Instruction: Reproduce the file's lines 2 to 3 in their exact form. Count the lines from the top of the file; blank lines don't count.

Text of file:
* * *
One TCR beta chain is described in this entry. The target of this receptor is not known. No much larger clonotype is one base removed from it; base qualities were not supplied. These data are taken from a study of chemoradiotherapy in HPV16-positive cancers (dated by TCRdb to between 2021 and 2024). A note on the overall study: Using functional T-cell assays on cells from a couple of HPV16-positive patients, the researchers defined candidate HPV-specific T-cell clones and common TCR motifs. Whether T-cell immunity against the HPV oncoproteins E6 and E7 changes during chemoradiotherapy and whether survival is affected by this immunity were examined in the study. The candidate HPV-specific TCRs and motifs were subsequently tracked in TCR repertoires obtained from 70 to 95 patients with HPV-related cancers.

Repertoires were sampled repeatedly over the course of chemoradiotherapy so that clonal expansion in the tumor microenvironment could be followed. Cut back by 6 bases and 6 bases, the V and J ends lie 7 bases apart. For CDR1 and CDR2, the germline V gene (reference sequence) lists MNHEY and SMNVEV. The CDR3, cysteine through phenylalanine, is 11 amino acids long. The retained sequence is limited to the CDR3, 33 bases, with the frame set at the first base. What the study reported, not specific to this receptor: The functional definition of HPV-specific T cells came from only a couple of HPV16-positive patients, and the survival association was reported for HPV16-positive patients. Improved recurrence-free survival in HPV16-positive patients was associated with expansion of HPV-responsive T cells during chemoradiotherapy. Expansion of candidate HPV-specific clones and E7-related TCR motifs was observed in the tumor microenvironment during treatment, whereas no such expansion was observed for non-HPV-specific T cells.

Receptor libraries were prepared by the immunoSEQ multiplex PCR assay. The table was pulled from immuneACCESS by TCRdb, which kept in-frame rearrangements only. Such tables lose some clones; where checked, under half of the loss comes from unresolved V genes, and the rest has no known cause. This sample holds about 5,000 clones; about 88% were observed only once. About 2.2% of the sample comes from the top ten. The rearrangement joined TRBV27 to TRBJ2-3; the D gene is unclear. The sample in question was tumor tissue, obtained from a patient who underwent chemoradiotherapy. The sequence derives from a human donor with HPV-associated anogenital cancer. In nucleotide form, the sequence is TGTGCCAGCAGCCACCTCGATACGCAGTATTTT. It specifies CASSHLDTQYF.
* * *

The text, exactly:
Repertoires were sampled repeatedly over the course of chemoradiotherapy so that clonal expansion in the tumor microenvironment could be followed. Cut back by 6 bases and 6 bases, the V and J ends lie 7 bases apart. For CDR1 and CDR2, the germline V gene (reference sequence) lists MNHEY and SMNVEV. The CDR3, cysteine through phenylalanine, is 11 amino acids long. The retained sequence is limited to the CDR3, 33 bases, with the frame set at the first base. What the study reported, not specific to this receptor: The functional definition of HPV-specific T cells came from only a couple of HPV16-positive patients, and the survival association was reported for HPV16-positive patients. Improved recurrence-free survival in HPV16-positive patients was associated with expansion of HPV-responsive T cells during chemoradiotherapy. Expansion of candidate HPV-specific clones and E7-related TCR motifs was observed in the tumor microenvironment during treatment, whereas no such expansion was observed for non-HPV-specific T cells.

Receptor libraries were prepared by the immunoSEQ multiplex PCR assay. The table was pulled from immuneACCESS by TCRdb, which kept in-frame rearrangements only. Such tables lose some clones; where checked, under half of the loss comes from unresolved V genes, and the rest has no known cause. This sample holds about 5,000 clones; about 88% were observed only once. About 2.2% of the sample comes from the top ten. The rearrangement joined TRBV27 to TRBJ2-3; the D gene is unclear. The sample in question was tumor tissue, obtained from a patient who underwent chemoradiotherapy. The sequence derives from a human donor with HPV-associated anogenital cancer. In nucleotide form, the sequence is TGTGCCAGCAGCCACCTCGATACGCAGTATTTT. It specifies CASSHLDTQYF.